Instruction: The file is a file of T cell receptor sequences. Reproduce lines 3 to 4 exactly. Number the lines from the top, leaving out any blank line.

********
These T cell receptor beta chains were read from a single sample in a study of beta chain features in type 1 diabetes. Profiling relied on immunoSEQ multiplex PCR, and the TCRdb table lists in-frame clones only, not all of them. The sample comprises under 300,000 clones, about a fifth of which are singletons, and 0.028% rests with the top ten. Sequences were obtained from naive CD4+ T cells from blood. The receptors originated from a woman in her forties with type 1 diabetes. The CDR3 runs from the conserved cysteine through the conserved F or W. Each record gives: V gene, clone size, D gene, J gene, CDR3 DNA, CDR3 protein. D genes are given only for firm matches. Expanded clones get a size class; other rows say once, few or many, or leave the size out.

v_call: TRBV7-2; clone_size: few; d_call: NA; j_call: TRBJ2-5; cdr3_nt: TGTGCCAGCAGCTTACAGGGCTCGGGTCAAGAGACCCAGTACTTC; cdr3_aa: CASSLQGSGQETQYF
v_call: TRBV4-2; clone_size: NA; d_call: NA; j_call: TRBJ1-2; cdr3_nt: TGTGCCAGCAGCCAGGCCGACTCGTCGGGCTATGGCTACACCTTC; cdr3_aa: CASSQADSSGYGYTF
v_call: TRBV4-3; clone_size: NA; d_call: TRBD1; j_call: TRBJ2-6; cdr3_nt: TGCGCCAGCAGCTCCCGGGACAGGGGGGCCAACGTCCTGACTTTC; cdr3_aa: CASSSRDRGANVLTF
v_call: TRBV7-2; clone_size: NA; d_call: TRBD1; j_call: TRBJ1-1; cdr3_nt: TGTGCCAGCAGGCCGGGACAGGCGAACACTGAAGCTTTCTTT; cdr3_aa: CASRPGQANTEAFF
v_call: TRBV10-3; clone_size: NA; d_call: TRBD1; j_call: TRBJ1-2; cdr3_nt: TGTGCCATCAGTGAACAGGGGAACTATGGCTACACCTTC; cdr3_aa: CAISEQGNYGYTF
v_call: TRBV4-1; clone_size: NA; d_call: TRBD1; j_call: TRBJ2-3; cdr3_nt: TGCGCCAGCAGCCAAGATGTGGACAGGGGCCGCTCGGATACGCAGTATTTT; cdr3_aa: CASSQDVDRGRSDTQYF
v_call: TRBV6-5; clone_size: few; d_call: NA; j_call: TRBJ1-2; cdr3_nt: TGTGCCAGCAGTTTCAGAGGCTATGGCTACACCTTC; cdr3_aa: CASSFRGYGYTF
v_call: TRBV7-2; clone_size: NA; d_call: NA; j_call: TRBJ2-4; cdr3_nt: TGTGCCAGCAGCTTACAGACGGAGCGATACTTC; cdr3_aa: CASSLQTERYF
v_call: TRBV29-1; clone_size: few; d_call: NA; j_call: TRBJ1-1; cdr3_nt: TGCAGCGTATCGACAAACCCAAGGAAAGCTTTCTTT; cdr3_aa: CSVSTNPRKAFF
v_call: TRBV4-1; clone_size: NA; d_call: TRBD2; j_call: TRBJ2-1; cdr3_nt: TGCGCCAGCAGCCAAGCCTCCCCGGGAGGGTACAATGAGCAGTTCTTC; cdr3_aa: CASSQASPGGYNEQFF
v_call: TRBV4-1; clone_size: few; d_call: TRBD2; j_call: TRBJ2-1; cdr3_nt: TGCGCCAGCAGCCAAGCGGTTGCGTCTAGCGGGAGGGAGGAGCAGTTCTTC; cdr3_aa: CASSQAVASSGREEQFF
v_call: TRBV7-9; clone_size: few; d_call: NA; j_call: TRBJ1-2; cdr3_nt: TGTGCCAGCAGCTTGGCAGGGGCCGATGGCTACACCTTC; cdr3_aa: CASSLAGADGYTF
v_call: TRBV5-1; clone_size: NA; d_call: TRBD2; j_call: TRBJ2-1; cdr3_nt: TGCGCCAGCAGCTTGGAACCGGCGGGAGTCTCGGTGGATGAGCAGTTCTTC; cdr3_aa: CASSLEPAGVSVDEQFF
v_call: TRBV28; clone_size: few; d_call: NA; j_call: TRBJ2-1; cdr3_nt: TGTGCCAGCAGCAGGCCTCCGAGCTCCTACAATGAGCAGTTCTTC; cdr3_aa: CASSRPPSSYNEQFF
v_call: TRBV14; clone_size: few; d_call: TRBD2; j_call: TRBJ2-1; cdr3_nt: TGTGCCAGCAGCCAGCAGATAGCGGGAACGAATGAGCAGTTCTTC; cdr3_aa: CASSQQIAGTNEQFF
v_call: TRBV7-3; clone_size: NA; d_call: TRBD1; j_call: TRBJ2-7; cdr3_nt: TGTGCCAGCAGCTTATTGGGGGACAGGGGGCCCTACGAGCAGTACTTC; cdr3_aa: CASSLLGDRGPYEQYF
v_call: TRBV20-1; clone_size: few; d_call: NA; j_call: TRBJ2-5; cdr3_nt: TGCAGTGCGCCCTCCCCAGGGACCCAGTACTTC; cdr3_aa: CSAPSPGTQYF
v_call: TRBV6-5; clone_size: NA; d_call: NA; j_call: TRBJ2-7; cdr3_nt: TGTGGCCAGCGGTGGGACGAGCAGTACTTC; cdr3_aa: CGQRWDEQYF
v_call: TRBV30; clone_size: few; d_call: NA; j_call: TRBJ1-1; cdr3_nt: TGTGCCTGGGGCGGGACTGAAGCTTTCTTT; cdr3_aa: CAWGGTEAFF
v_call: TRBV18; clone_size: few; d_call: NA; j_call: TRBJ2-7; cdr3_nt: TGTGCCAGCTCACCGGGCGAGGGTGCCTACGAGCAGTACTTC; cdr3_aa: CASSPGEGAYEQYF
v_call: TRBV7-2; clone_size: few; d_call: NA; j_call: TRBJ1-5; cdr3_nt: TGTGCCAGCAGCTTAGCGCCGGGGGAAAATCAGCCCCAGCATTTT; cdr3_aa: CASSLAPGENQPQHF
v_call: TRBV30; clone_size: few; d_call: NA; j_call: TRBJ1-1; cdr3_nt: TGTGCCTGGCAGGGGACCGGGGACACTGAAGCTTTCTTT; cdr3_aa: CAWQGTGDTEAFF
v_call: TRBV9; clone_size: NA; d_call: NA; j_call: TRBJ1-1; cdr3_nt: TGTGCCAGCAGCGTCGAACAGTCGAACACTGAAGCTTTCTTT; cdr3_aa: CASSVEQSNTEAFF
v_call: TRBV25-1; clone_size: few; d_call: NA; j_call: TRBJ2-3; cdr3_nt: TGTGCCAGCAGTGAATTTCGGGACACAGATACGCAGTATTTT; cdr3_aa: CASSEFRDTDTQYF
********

v_call: TRBV4-2; clone_size: NA; d_call: NA; j_call: TRBJ1-2; cdr3_nt: TGTGCCAGCAGCCAGGCCGACTCGTCGGGCTATGGCTACACCTTC; cdr3_aa: CASSQADSSGYGYTF
v_call: TRBV4-3; clone_size: NA; d_call: TRBD1; j_call: TRBJ2-6; cdr3_nt: TGCGCCAGCAGCTCCCGGGACAGGGGGGCCAACGTCCTGACTTTC; cdr3_aa: CASSSRDRGANVLTF